South Korea's major business lobby Sunday urged presidential hopefuls to observe market economy principles to create an atmosphere favorable to businesses that leads to more investments in facilities and jobs, which it said is the top priority of any presidential hopeful.
The Korean Employers Federation (KEF) called on them to introduce measures to help large shareholders defend against hostile takeover bids and use substitute workers during strikes by labor unions.
Such measures will be a prerequisite to increased hiring by private firms, the KEF said in a policy recommendation presented to the hopefuls.
South Korea has yet to introduce the poison pill system and disproportionate voting rights in favor of large shareholders in the case of hostile merger and acquisition attempts.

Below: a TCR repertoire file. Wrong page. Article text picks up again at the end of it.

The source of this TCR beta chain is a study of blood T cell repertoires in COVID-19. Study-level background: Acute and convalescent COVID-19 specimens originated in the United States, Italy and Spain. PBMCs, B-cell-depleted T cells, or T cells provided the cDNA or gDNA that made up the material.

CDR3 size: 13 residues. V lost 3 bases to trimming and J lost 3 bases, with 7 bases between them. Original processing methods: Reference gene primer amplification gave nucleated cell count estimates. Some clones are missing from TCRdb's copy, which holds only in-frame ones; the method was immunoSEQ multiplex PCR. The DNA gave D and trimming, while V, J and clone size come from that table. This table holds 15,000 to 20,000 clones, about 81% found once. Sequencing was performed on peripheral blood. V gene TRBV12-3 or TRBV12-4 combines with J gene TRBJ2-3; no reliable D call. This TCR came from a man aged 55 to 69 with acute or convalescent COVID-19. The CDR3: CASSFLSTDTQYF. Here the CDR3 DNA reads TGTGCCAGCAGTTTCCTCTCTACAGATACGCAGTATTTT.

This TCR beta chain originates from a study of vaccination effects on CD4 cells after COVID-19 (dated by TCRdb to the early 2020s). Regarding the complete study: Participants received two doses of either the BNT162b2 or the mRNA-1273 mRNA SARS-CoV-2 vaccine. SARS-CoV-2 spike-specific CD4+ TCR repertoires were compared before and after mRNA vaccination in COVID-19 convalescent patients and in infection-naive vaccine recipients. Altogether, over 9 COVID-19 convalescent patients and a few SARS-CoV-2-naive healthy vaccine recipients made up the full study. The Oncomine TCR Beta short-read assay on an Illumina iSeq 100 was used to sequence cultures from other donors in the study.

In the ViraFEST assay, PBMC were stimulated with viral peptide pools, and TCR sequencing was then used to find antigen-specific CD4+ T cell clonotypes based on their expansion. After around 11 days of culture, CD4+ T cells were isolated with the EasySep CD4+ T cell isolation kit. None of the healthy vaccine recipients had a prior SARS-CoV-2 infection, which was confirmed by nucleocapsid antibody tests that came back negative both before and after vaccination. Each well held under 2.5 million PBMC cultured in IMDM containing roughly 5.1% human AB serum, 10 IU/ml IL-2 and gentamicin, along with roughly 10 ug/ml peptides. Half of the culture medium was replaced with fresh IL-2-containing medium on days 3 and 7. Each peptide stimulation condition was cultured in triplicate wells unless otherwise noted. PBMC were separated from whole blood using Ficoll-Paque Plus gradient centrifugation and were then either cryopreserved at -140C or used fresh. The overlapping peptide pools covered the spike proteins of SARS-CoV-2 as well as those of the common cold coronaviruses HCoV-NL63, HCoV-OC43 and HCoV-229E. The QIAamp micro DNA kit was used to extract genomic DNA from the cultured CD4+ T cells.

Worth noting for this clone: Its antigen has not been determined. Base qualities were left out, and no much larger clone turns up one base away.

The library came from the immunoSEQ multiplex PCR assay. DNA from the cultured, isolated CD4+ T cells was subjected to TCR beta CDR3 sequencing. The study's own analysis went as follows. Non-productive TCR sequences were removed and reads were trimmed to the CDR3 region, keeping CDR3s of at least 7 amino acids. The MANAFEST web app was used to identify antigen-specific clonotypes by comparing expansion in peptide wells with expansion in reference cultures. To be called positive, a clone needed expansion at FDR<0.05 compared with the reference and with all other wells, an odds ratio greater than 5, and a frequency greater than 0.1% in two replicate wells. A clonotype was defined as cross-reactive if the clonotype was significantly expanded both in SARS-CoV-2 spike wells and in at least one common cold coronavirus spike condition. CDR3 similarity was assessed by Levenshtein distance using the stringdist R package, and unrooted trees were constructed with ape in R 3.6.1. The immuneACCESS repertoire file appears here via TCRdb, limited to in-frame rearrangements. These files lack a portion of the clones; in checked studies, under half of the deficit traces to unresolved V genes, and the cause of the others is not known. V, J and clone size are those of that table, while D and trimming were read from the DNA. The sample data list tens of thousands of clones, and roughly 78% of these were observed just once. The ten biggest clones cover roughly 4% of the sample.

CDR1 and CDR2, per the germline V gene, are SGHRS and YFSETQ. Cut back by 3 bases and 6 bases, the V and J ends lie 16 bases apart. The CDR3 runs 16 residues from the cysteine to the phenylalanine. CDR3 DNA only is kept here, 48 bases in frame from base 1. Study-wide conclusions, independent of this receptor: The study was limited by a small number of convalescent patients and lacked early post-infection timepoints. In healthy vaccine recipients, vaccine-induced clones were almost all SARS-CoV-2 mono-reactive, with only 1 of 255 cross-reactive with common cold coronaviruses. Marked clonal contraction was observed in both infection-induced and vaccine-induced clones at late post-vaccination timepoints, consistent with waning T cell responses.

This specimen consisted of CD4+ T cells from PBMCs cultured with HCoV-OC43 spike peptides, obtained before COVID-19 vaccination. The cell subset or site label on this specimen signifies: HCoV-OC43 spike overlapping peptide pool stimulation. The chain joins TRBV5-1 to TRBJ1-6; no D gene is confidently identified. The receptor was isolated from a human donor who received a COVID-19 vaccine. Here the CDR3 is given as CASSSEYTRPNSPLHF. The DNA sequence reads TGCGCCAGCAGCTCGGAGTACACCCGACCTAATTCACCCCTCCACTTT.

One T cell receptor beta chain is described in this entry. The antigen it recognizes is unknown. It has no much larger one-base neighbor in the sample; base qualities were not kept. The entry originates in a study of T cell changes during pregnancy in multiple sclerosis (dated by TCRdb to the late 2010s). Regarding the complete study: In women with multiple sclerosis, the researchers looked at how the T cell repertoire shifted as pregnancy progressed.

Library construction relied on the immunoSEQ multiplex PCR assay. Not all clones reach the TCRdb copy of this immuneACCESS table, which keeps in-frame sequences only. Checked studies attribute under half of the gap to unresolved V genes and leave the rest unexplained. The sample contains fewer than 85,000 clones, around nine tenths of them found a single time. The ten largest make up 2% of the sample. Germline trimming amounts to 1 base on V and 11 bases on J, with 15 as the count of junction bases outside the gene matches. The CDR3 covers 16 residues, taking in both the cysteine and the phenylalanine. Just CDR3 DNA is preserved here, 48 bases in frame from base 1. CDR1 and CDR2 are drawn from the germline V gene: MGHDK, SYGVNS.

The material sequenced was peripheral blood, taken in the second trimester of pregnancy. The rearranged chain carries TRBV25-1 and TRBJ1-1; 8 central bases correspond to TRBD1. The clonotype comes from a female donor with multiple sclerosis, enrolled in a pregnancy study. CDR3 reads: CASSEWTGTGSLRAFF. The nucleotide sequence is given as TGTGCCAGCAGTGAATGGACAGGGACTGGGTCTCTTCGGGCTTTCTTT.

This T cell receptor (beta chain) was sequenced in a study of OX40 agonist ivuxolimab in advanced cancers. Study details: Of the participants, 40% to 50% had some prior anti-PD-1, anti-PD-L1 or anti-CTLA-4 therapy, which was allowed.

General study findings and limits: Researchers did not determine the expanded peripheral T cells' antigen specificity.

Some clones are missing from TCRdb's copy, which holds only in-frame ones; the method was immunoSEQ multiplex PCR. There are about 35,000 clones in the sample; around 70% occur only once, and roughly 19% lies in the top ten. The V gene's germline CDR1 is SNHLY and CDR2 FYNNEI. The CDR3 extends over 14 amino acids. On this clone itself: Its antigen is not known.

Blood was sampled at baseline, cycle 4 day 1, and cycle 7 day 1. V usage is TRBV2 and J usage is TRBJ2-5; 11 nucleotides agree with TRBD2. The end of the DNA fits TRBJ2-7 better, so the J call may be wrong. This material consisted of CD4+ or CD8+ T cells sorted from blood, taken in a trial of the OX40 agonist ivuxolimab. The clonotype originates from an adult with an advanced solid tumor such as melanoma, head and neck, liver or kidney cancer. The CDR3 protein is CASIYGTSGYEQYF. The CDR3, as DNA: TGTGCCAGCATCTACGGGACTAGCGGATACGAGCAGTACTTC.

The poison pill system gives large shareholders the right to buy new shares quickly at a discount rate when they face an unsolicited takeover bid, while disproportionate voting rights allow large shareholders more than one vote to help them defend their management against hostile M&A bids.
The KEF also called on the presidential candidates to legislate to allow businesses to use substitute employees in case of strikes and ban unionized workers from occupying their workplaces while striking.
On the attempts by some candidates to restructure big businesses under "economic democratization," the business lobby said, "It is desirable for the shareholders to restructure their companies on their own based on economic conditions and efficiency."
The presidential election will be held May 9, about seven months earlier than usual as the Constitutional Court impeached then-President Park Geun-hye in March over a bribery scandal. Park's single five-year term was scheduled to last until next February, with the election of her successor in December. (Yonhap)